View Full Version : MESSENGER Provides New Insights on Mercury

2008-Jul-03, 07:10 PM
Data from the MESSENGER spacecraft's first flyby of Mercury in January of 2008 are now turning into science results. Several scientists discussed their findings at a press conference today highlighting the MErcury Surface, Space ENvironment, GEochemistry, and Ranging mission, the first spacecraft to visit Mercury since NASA's Mariner 10 made three flyby passes [...]

More... (http://www.universetoday.com/2008/07/03/messenger-provides-new-insights-on-mercury/)

2008-Jul-04, 12:59 AM
[...] where's it come from if its sputtered of the surface via the solar wind?

Planetary Society: Planetary News: MESSENGER Scientists 'Astonished' to Find Water in Mercury's Thin Atmosphere (http://planetary.org/news/2008/0703_MESSENGER_Scientists_Astonished_to.html)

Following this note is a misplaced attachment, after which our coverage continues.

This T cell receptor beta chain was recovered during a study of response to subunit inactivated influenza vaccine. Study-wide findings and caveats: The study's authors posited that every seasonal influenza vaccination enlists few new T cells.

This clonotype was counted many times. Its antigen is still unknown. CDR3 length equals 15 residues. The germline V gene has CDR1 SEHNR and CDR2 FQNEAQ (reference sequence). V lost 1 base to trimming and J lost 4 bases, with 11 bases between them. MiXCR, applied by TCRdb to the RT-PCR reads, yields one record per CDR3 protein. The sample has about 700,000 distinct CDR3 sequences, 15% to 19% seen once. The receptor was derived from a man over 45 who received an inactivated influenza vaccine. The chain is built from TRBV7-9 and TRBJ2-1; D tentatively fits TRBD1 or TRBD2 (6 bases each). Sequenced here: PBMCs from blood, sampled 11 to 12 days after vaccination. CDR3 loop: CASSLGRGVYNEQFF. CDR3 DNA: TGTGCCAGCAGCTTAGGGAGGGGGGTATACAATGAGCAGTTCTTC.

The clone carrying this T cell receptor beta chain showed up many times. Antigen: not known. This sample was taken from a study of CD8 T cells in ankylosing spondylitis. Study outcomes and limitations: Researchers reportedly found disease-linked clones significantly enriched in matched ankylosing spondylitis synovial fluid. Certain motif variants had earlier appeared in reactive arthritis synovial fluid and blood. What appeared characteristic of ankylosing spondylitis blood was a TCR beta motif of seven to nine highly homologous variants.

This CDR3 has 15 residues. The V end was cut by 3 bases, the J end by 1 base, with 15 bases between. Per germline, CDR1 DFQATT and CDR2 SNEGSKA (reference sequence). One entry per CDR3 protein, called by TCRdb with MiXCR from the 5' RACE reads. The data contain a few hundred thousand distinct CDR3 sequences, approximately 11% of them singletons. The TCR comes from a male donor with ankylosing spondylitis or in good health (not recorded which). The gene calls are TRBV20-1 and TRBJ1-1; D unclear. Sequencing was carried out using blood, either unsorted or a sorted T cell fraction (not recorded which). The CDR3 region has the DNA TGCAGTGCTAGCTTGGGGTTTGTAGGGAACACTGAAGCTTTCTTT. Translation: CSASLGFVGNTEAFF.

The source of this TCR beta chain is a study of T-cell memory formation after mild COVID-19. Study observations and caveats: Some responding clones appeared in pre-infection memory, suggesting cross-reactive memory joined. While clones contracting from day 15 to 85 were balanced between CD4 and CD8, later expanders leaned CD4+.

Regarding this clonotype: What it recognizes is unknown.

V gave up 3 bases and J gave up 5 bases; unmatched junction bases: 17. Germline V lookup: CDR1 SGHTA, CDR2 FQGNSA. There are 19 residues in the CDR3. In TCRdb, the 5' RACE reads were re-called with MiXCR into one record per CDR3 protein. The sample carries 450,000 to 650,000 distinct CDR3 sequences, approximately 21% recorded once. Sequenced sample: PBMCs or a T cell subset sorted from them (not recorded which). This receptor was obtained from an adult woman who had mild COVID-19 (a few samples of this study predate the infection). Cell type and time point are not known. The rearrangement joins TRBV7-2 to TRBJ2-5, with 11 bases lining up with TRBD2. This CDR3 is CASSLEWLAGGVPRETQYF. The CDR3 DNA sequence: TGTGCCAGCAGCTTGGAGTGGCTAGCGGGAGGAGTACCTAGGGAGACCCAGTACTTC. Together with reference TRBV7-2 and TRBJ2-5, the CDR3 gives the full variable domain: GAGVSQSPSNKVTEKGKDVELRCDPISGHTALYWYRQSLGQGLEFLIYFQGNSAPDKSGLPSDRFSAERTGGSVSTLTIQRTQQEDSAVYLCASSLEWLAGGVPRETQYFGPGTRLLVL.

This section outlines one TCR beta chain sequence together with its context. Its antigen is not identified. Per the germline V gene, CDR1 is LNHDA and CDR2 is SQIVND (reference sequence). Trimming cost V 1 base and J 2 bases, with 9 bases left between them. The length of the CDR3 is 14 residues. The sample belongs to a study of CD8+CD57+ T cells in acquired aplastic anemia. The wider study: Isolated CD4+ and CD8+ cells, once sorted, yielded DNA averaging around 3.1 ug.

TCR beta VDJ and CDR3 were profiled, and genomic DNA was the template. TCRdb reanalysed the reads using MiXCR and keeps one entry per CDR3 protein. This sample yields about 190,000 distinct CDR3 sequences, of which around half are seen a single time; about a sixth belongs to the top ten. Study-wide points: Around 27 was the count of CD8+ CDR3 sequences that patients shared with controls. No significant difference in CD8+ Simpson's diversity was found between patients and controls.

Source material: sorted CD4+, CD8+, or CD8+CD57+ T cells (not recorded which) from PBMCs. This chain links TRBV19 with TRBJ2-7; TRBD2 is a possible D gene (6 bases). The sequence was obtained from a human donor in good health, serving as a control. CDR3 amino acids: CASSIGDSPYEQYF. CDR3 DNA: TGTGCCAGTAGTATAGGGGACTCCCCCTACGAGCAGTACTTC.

Zurburchen listed three possibilities, which are not mutually exclusive. Firstly, it has long been theorized (but not yet proved) from Earth-based radar observations that there may be reservoirs of water ice in small areas of Mercury's poles where local topography creates permanently shadowed spots in crater walls that might trap water over the age of the solar system. Second, the water could come from comets. Third, the process of chemical sputtering could create water where none existed before from the ingredients of solar wind and Mercury rock, as Zurburchen explains.

Or Zurburchen is wrong and the signal has yet another origin.

2008-Jul-04, 02:43 AM
Hydrous minerals on Mercury?

2008-Jul-04, 06:19 PM
Mercury has a density similar to that of earth, but unlike Earth, has a weak magnetic field. Maybe the paucity of iron in the surficial rocks indicates that there is a small amount of iron in Mercury's core. This would account for the weak magnetic field. The core might be largely nickel to create the planet's density.